Monster of the Day #200

Wow, 200 of these. Who’da thought?

Imhotep starred in Universal’s A mummy picture, but Kharis of the B movies series is who we generally think of when we speak of The Mummy; the tanna leaves and all that. Although obviously inferior to the Karloff picture, the Kharis movies remain fun monster stuff. Indeed, the mummy movies are the ones I point to to justify my position in the Universal vs. Hammer debate. Hammer had great movies, but their lame stuff (such as their own later mummy movies) could often be really, really lame. Universal’s junk remains quite fun to watch.

Kharis was first brought to the screen by ex-cowboy star Tom Tyler; Lon Chaney Jr., who Universal was trying to make into a one-man monster factory (with mixed results), played him in the three sequels. Chaney brought little to the part other than a certain inappropriate bulk which suggests a Ben and Jerry’s flavor called Chunky Mummy.

More interesting was the backup players Kharis got. His handlers (who inevitably met a bad fate, occasionally at Kharis’ own bandaged hands) included George Zucco, John Carradine, Turhan Bey and a young Martin Kosleck. Again, that sort of casting indicates why the Kharis movies hold up today.

  • KeithB

    Why is he strangling a Mexican peasant?

  • P Stroud

    Kharis works for INS now, I see.

  • Sandy Petersen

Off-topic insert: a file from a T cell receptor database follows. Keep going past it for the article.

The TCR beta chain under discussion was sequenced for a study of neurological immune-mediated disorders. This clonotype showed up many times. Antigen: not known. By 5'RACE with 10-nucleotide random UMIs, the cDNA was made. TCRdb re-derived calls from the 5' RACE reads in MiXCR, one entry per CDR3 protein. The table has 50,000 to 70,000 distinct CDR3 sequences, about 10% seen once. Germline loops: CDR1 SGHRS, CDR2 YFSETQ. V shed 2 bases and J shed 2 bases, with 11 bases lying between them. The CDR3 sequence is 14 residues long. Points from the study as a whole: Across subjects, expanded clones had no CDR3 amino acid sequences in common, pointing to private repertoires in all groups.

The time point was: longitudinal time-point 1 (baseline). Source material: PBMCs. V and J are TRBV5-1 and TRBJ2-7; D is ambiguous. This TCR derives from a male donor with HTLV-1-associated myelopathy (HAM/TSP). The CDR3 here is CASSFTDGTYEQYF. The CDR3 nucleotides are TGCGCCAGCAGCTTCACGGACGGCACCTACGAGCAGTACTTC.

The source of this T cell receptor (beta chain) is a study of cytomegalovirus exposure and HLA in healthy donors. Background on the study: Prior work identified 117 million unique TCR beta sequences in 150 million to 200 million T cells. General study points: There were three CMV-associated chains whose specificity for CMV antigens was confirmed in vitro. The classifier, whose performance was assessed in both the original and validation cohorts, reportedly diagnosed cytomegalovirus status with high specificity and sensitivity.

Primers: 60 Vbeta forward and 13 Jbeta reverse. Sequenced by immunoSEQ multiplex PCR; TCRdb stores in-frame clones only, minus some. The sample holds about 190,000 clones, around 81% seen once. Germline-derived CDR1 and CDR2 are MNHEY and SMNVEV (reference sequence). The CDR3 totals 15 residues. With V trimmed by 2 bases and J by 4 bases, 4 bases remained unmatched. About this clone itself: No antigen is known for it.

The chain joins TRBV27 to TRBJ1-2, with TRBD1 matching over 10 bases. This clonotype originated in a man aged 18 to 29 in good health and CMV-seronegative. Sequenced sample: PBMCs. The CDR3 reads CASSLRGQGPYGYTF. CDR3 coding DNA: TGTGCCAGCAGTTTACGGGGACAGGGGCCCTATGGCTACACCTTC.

Kharis is probably one of my favorite monsters of all time. I may be unique on this board in being disappointed when I finally saw the original Karloff Mummy and learned that he’s only a “real” mummy for a brief moment at the start. Hardly a monster at all.

    Though I agree that the cast helps the Universal films a lot I hold up the Hammer end vs. Ken’s Universal. After all, Hammer had pretty awesome casting as well (Michael Gough, Lionel Jeffries, Herbert Lom, Barbara Shelley, Ingrid Pitt, and interesting ideas like Donald Pleasance as William Burke).

    I agree that a bad Hammer film (Curse of the Mummy’s Tomb) was a drag to sit through, and even the lamest Universals are entertaining. On the other hand, Hammer at its best was … well … Hammer at its best. Show me anything in the Universal ouevre as spectacular as the fight between Cushing and Lee at the end of Horror of Dracula or the carnival acts in Vampire Circus.

  • Sandy Petersen

    The Mexican peasant got in the way. He was a groundskeeper or something as I remember. That is another point for Universal – they had no qualms about killing off comic relief characters, a trend which I wish had continued more strongly into modern times.

  • Gamera

    Why is he strangling a Mexican peasant?

    KeithB said this on February 17th, 2011 at 9:11 am

    Maybe he’s filling in for the AZTEC mummy who had the day off…

  • Point(s) taken, Sandy, but excitement isn’t everything. Show me a Hammer film as good as Bride of Frankenstein. And Universal gets cred for creating the monsters to start with, or at least our baseline impression of them. Universal redefined them to some extent, but Universal still did all the heavy lifting.